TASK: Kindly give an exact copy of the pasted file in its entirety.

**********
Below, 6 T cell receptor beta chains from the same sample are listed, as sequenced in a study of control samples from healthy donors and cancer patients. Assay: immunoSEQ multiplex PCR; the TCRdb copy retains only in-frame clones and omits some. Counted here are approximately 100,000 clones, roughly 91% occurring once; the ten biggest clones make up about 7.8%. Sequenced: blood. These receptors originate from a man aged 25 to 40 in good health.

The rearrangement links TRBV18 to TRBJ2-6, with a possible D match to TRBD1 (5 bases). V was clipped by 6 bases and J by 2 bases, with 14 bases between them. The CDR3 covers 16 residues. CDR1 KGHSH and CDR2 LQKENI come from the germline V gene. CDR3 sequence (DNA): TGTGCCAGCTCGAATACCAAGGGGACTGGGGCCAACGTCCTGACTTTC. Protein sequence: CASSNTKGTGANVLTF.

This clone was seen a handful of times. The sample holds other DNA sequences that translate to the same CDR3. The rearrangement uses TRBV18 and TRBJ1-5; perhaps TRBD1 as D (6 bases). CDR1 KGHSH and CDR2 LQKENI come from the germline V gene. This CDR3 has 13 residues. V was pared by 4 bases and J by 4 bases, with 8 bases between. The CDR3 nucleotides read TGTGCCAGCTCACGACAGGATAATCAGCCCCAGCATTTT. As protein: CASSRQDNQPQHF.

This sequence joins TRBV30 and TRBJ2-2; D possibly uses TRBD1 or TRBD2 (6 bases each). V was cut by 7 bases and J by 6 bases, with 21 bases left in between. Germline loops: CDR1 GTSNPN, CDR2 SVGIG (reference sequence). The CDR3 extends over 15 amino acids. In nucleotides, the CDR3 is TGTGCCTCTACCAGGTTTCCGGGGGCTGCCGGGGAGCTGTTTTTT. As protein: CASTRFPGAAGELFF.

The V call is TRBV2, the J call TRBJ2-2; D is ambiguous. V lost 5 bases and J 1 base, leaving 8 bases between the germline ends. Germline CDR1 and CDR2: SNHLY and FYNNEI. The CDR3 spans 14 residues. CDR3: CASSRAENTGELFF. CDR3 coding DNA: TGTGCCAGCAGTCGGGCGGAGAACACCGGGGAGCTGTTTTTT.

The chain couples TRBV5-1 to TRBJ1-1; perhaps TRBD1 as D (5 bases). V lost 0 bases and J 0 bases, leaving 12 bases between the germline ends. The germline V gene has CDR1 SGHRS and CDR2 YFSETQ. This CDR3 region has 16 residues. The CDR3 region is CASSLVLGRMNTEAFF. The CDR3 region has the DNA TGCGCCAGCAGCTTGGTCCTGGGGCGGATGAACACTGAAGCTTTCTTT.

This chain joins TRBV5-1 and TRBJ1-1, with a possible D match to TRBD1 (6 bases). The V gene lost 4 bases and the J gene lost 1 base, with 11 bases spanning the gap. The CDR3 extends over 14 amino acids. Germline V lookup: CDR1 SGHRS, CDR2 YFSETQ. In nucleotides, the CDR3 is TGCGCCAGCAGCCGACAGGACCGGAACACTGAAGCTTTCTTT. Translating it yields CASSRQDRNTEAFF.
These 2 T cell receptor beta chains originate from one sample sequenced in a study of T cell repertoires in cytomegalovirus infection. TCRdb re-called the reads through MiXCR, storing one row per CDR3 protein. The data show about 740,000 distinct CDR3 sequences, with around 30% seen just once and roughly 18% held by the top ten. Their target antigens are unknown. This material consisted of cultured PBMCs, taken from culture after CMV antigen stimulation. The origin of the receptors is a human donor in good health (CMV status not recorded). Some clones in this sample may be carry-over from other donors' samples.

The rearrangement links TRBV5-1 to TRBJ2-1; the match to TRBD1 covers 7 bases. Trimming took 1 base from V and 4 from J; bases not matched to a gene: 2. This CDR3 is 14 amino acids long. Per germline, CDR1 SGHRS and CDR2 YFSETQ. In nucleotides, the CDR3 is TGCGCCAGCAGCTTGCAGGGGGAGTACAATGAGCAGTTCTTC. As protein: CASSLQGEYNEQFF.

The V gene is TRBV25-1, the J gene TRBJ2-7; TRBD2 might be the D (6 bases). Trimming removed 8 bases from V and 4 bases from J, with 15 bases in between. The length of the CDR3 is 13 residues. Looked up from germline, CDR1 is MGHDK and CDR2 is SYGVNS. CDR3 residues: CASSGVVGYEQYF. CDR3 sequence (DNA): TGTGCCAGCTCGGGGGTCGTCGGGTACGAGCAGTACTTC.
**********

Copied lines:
Below, 6 T cell receptor beta chains from the same sample are listed, as sequenced in a study of control samples from healthy donors and cancer patients. Assay: immunoSEQ multiplex PCR; the TCRdb copy retains only in-frame clones and omits some. Counted here are approximately 100,000 clones, roughly 91% occurring once; the ten biggest clones make up about 7.8%. Sequenced: blood. These receptors originate from a man aged 25 to 40 in good health.

The rearrangement links TRBV18 to TRBJ2-6, with a possible D match to TRBD1 (5 bases). V was clipped by 6 bases and J by 2 bases, with 14 bases between them. The CDR3 covers 16 residues. CDR1 KGHSH and CDR2 LQKENI come from the germline V gene. CDR3 sequence (DNA): TGTGCCAGCTCGAATACCAAGGGGACTGGGGCCAACGTCCTGACTTTC. Protein sequence: CASSNTKGTGANVLTF.

This clone was seen a handful of times. The sample holds other DNA sequences that translate to the same CDR3. The rearrangement uses TRBV18 and TRBJ1-5; perhaps TRBD1 as D (6 bases). CDR1 KGHSH and CDR2 LQKENI come from the germline V gene. This CDR3 has 13 residues. V was pared by 4 bases and J by 4 bases, with 8 bases between. The CDR3 nucleotides read TGTGCCAGCTCACGACAGGATAATCAGCCCCAGCATTTT. As protein: CASSRQDNQPQHF.

This sequence joins TRBV30 and TRBJ2-2; D possibly uses TRBD1 or TRBD2 (6 bases each). V was cut by 7 bases and J by 6 bases, with 21 bases left in between. Germline loops: CDR1 GTSNPN, CDR2 SVGIG (reference sequence). The CDR3 extends over 15 amino acids. In nucleotides, the CDR3 is TGTGCCTCTACCAGGTTTCCGGGGGCTGCCGGGGAGCTGTTTTTT. As protein: CASTRFPGAAGELFF.

The V call is TRBV2, the J call TRBJ2-2; D is ambiguous. V lost 5 bases and J 1 base, leaving 8 bases between the germline ends. Germline CDR1 and CDR2: SNHLY and FYNNEI. The CDR3 spans 14 residues. CDR3: CASSRAENTGELFF. CDR3 coding DNA: TGTGCCAGCAGTCGGGCGGAGAACACCGGGGAGCTGTTTTTT.

The chain couples TRBV5-1 to TRBJ1-1; perhaps TRBD1 as D (5 bases). V lost 0 bases and J 0 bases, leaving 12 bases between the germline ends. The germline V gene has CDR1 SGHRS and CDR2 YFSETQ. This CDR3 region has 16 residues. The CDR3 region is CASSLVLGRMNTEAFF. The CDR3 region has the DNA TGCGCCAGCAGCTTGGTCCTGGGGCGGATGAACACTGAAGCTTTCTTT.

This chain joins TRBV5-1 and TRBJ1-1, with a possible D match to TRBD1 (6 bases). The V gene lost 4 bases and the J gene lost 1 base, with 11 bases spanning the gap. The CDR3 extends over 14 amino acids. Germline V lookup: CDR1 SGHRS, CDR2 YFSETQ. In nucleotides, the CDR3 is TGCGCCAGCAGCCGACAGGACCGGAACACTGAAGCTTTCTTT. Translating it yields CASSRQDRNTEAFF.
These 2 T cell receptor beta chains originate from one sample sequenced in a study of T cell repertoires in cytomegalovirus infection. TCRdb re-called the reads through MiXCR, storing one row per CDR3 protein. The data show about 740,000 distinct CDR3 sequences, with around 30% seen just once and roughly 18% held by the top ten. Their target antigens are unknown. This material consisted of cultured PBMCs, taken from culture after CMV antigen stimulation. The origin of the receptors is a human donor in good health (CMV status not recorded). Some clones in this sample may be carry-over from other donors' samples.

The rearrangement links TRBV5-1 to TRBJ2-1; the match to TRBD1 covers 7 bases. Trimming took 1 base from V and 4 from J; bases not matched to a gene: 2. This CDR3 is 14 amino acids long. Per germline, CDR1 SGHRS and CDR2 YFSETQ. In nucleotides, the CDR3 is TGCGCCAGCAGCTTGCAGGGGGAGTACAATGAGCAGTTCTTC. As protein: CASSLQGEYNEQFF.

The V gene is TRBV25-1, the J gene TRBJ2-7; TRBD2 might be the D (6 bases). Trimming removed 8 bases from V and 4 bases from J, with 15 bases in between. The length of the CDR3 is 13 residues. Looked up from germline, CDR1 is MGHDK and CDR2 is SYGVNS. CDR3 residues: CASSGVVGYEQYF. CDR3 sequence (DNA): TGTGCCAGCTCGGGGGTCGTCGGGTACGAGCAGTACTTC.